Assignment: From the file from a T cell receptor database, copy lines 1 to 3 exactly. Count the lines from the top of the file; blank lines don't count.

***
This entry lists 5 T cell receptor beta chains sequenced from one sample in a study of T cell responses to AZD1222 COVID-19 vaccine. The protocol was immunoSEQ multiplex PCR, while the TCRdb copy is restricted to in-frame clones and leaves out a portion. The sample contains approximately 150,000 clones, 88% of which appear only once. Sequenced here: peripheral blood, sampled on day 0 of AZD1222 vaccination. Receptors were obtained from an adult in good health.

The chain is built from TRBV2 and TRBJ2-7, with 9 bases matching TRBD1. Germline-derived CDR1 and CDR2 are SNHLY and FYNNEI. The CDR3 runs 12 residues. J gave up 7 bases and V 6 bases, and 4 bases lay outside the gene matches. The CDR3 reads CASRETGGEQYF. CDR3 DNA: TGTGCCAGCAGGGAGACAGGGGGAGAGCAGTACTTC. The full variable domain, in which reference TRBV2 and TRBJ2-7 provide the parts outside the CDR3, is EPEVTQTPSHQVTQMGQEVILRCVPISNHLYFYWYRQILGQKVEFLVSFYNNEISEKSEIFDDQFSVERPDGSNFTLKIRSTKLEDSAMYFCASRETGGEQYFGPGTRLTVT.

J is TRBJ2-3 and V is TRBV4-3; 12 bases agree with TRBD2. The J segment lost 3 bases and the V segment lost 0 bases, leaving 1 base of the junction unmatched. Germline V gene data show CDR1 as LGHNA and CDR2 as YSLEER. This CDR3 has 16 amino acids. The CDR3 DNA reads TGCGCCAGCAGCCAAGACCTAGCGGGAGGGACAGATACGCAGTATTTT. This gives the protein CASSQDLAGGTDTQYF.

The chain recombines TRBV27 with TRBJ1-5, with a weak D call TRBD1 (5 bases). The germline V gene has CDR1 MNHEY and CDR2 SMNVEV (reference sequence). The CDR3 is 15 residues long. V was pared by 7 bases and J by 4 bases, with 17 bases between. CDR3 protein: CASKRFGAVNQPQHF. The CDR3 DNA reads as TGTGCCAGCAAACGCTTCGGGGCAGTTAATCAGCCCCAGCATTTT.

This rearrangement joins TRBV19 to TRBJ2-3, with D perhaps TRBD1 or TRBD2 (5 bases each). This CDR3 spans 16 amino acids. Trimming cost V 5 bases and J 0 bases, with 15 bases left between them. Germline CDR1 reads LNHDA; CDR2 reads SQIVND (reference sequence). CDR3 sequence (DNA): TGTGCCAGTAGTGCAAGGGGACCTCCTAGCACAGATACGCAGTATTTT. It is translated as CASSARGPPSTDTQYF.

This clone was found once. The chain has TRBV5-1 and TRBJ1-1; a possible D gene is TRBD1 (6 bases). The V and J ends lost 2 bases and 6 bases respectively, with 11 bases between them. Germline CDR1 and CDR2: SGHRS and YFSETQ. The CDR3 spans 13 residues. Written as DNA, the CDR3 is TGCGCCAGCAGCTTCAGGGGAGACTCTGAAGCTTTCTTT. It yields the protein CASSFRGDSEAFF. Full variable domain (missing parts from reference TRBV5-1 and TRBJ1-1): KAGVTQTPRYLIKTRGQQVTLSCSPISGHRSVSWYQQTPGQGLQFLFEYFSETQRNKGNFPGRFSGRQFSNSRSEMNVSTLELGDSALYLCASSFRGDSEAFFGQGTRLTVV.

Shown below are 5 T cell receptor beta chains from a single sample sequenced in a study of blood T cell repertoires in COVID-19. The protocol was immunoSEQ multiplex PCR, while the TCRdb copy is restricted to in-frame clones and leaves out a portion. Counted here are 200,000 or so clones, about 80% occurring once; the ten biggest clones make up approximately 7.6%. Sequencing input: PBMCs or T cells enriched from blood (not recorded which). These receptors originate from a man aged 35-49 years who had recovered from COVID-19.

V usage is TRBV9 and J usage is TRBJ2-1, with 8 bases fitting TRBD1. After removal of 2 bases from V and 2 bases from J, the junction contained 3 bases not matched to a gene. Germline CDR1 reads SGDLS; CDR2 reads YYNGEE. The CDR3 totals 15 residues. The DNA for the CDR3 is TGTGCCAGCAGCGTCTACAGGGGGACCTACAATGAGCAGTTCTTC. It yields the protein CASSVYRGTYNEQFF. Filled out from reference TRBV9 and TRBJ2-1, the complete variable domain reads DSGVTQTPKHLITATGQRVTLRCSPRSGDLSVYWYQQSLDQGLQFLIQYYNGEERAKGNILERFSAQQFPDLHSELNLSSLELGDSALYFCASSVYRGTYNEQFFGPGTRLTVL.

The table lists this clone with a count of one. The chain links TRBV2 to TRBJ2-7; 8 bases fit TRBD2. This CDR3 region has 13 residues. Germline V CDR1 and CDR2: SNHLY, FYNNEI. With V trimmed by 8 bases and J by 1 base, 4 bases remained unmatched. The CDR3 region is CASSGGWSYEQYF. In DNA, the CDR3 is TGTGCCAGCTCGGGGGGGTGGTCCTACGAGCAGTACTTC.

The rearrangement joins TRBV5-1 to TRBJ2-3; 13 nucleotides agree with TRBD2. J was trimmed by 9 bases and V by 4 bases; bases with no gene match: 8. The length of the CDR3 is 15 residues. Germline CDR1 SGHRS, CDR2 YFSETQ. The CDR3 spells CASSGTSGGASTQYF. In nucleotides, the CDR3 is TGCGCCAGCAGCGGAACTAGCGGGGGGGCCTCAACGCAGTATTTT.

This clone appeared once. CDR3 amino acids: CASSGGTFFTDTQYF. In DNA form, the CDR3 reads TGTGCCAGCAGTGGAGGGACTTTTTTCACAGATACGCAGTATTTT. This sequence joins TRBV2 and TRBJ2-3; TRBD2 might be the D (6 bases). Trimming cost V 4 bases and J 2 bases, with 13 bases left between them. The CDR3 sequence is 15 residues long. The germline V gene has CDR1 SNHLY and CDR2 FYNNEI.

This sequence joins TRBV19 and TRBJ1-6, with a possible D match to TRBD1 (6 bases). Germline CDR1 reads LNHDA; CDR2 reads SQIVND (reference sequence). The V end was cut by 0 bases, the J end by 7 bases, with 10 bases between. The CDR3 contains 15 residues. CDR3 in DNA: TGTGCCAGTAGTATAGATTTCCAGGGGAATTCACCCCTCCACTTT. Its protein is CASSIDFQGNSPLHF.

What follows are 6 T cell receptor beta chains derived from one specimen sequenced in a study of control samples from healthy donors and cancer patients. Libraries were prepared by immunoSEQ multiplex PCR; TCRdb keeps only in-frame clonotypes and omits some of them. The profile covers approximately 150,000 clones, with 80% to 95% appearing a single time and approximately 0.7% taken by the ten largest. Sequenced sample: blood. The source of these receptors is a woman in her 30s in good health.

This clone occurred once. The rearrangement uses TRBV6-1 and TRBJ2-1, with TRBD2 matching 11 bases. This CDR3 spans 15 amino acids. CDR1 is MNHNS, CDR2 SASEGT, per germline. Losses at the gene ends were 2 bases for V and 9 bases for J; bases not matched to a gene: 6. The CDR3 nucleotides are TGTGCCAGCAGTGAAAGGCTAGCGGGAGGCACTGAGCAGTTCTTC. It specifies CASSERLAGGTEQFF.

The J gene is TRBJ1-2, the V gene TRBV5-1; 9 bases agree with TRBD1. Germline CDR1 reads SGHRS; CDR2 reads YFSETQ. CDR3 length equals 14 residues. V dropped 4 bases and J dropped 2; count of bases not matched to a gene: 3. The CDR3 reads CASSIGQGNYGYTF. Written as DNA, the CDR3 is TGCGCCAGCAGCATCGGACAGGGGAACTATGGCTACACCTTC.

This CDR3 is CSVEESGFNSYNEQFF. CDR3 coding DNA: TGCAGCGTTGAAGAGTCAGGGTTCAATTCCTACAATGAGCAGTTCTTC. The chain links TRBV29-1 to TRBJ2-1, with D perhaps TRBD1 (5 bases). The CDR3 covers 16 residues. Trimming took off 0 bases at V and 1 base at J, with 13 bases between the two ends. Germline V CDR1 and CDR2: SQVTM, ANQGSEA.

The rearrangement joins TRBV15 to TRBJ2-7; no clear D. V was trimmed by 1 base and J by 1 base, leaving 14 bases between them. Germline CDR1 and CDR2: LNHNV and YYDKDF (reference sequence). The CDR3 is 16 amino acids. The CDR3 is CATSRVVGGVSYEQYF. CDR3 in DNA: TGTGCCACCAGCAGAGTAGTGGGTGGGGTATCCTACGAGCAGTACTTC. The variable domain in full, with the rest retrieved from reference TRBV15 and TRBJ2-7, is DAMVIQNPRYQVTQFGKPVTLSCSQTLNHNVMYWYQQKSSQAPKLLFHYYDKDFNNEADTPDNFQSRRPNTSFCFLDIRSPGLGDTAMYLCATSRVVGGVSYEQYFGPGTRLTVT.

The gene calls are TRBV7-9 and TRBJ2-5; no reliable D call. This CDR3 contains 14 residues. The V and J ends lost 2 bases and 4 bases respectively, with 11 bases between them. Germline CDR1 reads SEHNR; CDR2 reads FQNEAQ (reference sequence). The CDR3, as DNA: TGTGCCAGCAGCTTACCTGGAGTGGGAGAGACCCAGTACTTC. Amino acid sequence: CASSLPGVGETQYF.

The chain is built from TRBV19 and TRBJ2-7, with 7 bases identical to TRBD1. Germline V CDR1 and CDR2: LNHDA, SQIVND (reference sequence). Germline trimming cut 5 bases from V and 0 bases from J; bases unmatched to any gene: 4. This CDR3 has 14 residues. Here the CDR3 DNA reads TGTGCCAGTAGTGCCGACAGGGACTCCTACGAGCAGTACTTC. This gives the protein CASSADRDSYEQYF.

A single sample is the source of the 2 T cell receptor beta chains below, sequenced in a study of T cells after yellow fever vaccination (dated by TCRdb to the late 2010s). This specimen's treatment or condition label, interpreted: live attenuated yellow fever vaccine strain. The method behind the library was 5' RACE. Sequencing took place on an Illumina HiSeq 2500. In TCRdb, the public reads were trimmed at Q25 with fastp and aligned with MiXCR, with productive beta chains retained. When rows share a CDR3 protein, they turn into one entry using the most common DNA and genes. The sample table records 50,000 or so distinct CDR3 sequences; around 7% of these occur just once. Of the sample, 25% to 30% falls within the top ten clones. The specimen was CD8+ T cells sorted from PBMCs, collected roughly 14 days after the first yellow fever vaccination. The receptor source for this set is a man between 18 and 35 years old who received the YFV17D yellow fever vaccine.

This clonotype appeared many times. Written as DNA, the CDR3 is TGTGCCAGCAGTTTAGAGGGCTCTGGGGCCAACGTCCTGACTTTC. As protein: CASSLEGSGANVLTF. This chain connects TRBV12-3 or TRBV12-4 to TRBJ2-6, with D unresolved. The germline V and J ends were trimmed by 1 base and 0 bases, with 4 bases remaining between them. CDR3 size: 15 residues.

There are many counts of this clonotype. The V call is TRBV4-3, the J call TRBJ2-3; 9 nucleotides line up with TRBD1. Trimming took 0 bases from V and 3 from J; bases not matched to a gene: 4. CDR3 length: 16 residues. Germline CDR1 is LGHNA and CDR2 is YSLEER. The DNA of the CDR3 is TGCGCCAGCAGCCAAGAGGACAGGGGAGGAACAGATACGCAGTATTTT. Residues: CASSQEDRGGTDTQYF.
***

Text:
This entry lists 5 T cell receptor beta chains sequenced from one sample in a study of T cell responses to AZD1222 COVID-19 vaccine. The protocol was immunoSEQ multiplex PCR, while the TCRdb copy is restricted to in-frame clones and leaves out a portion. The sample contains approximately 150,000 clones, 88% of which appear only once. Sequenced here: peripheral blood, sampled on day 0 of AZD1222 vaccination. Receptors were obtained from an adult in good health.

The chain is built from TRBV2 and TRBJ2-7, with 9 bases matching TRBD1. Germline-derived CDR1 and CDR2 are SNHLY and FYNNEI. The CDR3 runs 12 residues. J gave up 7 bases and V 6 bases, and 4 bases lay outside the gene matches. The CDR3 reads CASRETGGEQYF. CDR3 DNA: TGTGCCAGCAGGGAGACAGGGGGAGAGCAGTACTTC. The full variable domain, in which reference TRBV2 and TRBJ2-7 provide the parts outside the CDR3, is EPEVTQTPSHQVTQMGQEVILRCVPISNHLYFYWYRQILGQKVEFLVSFYNNEISEKSEIFDDQFSVERPDGSNFTLKIRSTKLEDSAMYFCASRETGGEQYFGPGTRLTVT.

J is TRBJ2-3 and V is TRBV4-3; 12 bases agree with TRBD2. The J segment lost 3 bases and the V segment lost 0 bases, leaving 1 base of the junction unmatched. Germline V gene data show CDR1 as LGHNA and CDR2 as YSLEER. This CDR3 has 16 amino acids. The CDR3 DNA reads TGCGCCAGCAGCCAAGACCTAGCGGGAGGGACAGATACGCAGTATTTT. This gives the protein CASSQDLAGGTDTQYF.